In our last post, we talked about starting a new Java project and running and debugging it with VS Code. In this post, we will cover testing.
To run Java tests on VS Code, we recommend using the Java Test Runner extension or the Java Extension Pack, which includes the extension. The extension supports the JUnit4, JUnit5, and TestNG frameworks.
When a project with test cases is imported into VS Code, VS Code can automatically detect the test cases and get them ready for you to run.
There are a couple of options to run them, as demonstrated below.
Running from Test Explorer
Test Explorer offers the most comprehensive support for testing. In addition to running cases individually, you can Run All Tests, as shown below.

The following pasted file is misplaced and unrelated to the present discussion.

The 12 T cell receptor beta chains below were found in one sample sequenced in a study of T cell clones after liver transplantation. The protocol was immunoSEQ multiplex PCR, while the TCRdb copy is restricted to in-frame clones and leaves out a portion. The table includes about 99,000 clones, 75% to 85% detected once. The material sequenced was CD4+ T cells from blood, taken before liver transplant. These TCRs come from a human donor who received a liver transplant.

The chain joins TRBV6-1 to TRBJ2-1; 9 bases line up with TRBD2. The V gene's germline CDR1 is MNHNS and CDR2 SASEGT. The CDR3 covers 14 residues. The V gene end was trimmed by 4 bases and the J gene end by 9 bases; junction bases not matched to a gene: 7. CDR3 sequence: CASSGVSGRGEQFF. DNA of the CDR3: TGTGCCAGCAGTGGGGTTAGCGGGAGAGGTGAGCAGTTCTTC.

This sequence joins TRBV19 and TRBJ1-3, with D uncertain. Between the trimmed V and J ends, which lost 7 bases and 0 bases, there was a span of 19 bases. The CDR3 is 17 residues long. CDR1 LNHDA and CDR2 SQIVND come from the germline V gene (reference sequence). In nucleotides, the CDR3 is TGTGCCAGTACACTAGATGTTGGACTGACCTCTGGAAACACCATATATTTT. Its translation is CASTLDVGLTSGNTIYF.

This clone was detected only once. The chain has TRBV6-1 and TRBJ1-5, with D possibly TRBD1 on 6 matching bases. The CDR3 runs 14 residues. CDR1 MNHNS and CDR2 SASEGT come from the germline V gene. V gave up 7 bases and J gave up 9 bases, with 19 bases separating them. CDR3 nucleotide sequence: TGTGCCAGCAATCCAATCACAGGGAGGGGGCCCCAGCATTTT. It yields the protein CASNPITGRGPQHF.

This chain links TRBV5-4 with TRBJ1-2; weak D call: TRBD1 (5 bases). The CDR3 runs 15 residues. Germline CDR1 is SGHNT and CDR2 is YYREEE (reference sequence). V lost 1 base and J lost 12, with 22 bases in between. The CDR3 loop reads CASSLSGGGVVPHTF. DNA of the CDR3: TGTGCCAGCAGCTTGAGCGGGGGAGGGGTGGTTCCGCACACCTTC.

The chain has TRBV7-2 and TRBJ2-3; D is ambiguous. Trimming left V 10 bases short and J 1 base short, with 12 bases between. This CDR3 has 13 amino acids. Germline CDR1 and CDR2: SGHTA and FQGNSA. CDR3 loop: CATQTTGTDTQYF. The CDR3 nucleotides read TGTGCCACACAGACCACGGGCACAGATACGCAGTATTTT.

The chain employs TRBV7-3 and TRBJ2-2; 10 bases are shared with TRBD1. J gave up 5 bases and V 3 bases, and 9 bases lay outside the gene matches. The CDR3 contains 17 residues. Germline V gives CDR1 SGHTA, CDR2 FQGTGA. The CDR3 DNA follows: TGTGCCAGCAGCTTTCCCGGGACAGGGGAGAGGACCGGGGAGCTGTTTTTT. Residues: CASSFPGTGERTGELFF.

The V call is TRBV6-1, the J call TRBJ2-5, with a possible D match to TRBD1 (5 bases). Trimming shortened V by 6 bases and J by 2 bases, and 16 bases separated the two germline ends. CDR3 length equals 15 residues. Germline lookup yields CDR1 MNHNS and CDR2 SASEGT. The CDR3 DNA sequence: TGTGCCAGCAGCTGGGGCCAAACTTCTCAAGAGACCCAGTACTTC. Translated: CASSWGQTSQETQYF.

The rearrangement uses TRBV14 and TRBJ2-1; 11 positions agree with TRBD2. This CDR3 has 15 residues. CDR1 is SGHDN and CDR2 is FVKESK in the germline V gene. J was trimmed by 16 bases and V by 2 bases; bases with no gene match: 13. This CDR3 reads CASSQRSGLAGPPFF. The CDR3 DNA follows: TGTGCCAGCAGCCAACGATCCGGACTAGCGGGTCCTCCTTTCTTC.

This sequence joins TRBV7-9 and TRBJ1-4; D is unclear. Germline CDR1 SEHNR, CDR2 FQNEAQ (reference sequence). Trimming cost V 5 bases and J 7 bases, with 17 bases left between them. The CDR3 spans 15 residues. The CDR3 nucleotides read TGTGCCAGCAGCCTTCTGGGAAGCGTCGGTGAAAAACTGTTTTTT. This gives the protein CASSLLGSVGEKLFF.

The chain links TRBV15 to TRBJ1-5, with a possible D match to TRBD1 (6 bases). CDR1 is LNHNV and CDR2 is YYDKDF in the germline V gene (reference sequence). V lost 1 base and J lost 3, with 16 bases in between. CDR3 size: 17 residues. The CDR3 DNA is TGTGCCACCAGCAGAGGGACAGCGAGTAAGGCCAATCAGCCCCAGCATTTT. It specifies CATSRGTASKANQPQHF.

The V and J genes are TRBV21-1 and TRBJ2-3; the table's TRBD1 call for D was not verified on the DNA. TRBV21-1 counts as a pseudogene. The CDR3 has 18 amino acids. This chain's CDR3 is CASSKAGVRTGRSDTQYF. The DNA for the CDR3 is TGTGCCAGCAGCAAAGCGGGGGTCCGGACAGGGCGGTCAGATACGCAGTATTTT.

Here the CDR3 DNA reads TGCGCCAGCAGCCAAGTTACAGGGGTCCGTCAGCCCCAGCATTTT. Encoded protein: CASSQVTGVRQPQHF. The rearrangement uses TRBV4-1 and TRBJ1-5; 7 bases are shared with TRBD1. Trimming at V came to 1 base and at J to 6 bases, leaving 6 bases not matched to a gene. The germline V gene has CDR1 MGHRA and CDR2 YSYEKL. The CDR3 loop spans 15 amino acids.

Running from Java Project Explorer
Java Project Explorer provides access to all project-related functionality, including testing. You can run tests at project level or at individual package or class level, as demonstrated below.
Running from CodeLens
CodeLens is a VS Code feature that provides context-aware actions through links next to your code.
When VS Code detects testing annotations in code, it will provide a link of “Run Test” and a link of “Debug Test” next to the annotation for you to quickly start an action without jumping out of your code.
It’s a handy feature that allows you to focus on coding by minimizing context switching.
Accessing Testing Reports
After running tests, VS Code generates a testing report for you.
You can access the report through status bar as shown in demos above or using Command Palette by Ctrl+Shift+P to launch the palette and then typing “java show test report” to open the report.
Until next time, happy coding!